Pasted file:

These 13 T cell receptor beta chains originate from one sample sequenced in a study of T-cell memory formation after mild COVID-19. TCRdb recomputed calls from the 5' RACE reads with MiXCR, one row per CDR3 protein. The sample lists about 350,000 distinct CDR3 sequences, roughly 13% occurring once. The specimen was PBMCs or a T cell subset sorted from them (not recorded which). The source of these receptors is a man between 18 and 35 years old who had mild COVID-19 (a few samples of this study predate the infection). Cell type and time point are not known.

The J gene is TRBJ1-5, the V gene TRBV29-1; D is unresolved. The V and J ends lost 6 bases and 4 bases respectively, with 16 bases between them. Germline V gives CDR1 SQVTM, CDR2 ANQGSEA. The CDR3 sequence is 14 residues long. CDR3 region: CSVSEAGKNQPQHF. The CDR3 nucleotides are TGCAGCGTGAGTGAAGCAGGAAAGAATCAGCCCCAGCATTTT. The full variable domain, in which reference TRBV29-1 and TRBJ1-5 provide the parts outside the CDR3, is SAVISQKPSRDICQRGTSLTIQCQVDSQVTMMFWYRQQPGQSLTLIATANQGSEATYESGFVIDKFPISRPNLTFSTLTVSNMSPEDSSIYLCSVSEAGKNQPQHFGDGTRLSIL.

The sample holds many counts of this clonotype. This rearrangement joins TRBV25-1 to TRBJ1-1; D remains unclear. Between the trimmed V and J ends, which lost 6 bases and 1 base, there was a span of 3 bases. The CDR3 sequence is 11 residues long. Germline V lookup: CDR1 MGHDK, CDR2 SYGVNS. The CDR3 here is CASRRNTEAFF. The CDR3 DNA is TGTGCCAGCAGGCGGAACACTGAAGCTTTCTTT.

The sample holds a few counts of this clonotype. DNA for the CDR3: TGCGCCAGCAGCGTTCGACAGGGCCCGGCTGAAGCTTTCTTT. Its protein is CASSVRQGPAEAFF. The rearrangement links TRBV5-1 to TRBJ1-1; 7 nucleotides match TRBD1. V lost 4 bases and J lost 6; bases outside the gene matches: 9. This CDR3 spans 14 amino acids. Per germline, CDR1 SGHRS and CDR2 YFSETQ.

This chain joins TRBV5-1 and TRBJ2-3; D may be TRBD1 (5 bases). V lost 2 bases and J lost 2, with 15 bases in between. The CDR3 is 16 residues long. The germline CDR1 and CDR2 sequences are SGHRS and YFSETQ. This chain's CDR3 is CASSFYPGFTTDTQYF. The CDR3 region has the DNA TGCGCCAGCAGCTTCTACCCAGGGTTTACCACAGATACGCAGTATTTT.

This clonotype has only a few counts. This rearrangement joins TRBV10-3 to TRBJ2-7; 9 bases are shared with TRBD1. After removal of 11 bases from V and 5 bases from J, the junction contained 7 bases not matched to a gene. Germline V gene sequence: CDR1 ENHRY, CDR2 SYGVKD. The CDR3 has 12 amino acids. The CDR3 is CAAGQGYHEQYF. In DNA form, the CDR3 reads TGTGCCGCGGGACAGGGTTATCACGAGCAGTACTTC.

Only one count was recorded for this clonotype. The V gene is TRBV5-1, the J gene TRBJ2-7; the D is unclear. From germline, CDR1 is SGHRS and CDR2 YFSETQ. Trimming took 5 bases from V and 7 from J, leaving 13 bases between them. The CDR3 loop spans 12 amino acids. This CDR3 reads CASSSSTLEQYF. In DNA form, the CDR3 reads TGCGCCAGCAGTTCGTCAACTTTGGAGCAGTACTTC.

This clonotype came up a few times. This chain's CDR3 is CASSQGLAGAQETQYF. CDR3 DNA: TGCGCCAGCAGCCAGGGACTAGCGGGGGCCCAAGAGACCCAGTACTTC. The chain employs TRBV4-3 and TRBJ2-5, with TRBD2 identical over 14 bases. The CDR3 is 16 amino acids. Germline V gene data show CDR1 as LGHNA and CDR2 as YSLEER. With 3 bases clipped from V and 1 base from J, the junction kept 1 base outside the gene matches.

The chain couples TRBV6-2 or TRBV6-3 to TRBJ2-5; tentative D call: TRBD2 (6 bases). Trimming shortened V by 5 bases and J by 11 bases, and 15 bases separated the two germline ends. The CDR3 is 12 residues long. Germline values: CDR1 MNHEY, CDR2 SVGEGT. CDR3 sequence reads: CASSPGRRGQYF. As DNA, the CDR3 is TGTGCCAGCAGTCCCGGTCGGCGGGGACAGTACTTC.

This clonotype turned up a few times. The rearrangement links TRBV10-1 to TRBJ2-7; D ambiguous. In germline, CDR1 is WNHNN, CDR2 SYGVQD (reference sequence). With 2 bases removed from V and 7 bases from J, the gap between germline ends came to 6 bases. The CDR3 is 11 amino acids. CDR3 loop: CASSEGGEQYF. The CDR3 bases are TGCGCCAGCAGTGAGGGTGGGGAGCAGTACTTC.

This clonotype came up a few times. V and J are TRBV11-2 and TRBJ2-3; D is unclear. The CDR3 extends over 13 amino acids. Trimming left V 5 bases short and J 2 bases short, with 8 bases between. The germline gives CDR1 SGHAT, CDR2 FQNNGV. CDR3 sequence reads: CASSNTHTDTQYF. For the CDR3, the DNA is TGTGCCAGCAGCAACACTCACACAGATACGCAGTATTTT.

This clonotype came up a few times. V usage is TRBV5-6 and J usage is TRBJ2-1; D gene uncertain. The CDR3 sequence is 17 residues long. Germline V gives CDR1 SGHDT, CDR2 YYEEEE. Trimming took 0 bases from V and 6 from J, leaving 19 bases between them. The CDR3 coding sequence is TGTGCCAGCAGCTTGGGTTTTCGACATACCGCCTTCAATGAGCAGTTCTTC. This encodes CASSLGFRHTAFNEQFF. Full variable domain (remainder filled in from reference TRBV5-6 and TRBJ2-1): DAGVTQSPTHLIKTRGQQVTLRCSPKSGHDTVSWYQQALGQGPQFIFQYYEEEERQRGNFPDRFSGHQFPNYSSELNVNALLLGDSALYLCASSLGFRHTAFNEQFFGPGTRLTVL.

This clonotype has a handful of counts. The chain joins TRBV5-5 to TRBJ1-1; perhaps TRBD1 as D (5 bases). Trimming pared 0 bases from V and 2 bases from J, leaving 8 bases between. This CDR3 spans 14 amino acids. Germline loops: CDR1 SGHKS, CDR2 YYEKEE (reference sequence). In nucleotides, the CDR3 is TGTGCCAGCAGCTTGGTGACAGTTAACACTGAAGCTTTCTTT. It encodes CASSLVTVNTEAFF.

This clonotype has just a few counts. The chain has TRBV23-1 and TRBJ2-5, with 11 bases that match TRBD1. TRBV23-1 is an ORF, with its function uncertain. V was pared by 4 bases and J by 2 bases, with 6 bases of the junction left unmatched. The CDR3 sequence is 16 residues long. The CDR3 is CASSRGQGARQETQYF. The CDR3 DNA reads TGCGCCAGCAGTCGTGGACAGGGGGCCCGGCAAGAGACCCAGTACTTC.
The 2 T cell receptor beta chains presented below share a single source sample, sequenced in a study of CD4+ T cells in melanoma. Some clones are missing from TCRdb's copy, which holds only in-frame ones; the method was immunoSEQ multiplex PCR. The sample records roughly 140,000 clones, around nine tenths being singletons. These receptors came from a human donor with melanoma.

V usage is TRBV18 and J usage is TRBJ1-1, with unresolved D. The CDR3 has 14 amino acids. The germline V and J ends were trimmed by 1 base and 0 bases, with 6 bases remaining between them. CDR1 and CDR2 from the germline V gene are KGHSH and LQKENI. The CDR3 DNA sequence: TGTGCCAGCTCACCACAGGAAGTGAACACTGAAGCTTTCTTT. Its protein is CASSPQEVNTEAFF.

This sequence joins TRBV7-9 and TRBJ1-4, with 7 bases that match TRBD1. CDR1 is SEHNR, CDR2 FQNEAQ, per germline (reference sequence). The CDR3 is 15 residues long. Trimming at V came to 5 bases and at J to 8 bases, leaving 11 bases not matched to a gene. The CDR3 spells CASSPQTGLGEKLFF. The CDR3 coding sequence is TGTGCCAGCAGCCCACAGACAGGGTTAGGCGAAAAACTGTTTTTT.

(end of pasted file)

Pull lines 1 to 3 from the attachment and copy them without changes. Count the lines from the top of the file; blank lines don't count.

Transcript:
These 13 T cell receptor beta chains originate from one sample sequenced in a study of T-cell memory formation after mild COVID-19. TCRdb recomputed calls from the 5' RACE reads with MiXCR, one row per CDR3 protein. The sample lists about 350,000 distinct CDR3 sequences, roughly 13% occurring once. The specimen was PBMCs or a T cell subset sorted from them (not recorded which). The source of these receptors is a man between 18 and 35 years old who had mild COVID-19 (a few samples of this study predate the infection). Cell type and time point are not known.

The J gene is TRBJ1-5, the V gene TRBV29-1; D is unresolved. The V and J ends lost 6 bases and 4 bases respectively, with 16 bases between them. Germline V gives CDR1 SQVTM, CDR2 ANQGSEA. The CDR3 sequence is 14 residues long. CDR3 region: CSVSEAGKNQPQHF. The CDR3 nucleotides are TGCAGCGTGAGTGAAGCAGGAAAGAATCAGCCCCAGCATTTT. The full variable domain, in which reference TRBV29-1 and TRBJ1-5 provide the parts outside the CDR3, is SAVISQKPSRDICQRGTSLTIQCQVDSQVTMMFWYRQQPGQSLTLIATANQGSEATYESGFVIDKFPISRPNLTFSTLTVSNMSPEDSSIYLCSVSEAGKNQPQHFGDGTRLSIL.

The sample holds many counts of this clonotype. This rearrangement joins TRBV25-1 to TRBJ1-1; D remains unclear. Between the trimmed V and J ends, which lost 6 bases and 1 base, there was a span of 3 bases. The CDR3 sequence is 11 residues long. Germline V lookup: CDR1 MGHDK, CDR2 SYGVNS. The CDR3 here is CASRRNTEAFF. The CDR3 DNA is TGTGCCAGCAGGCGGAACACTGAAGCTTTCTTT.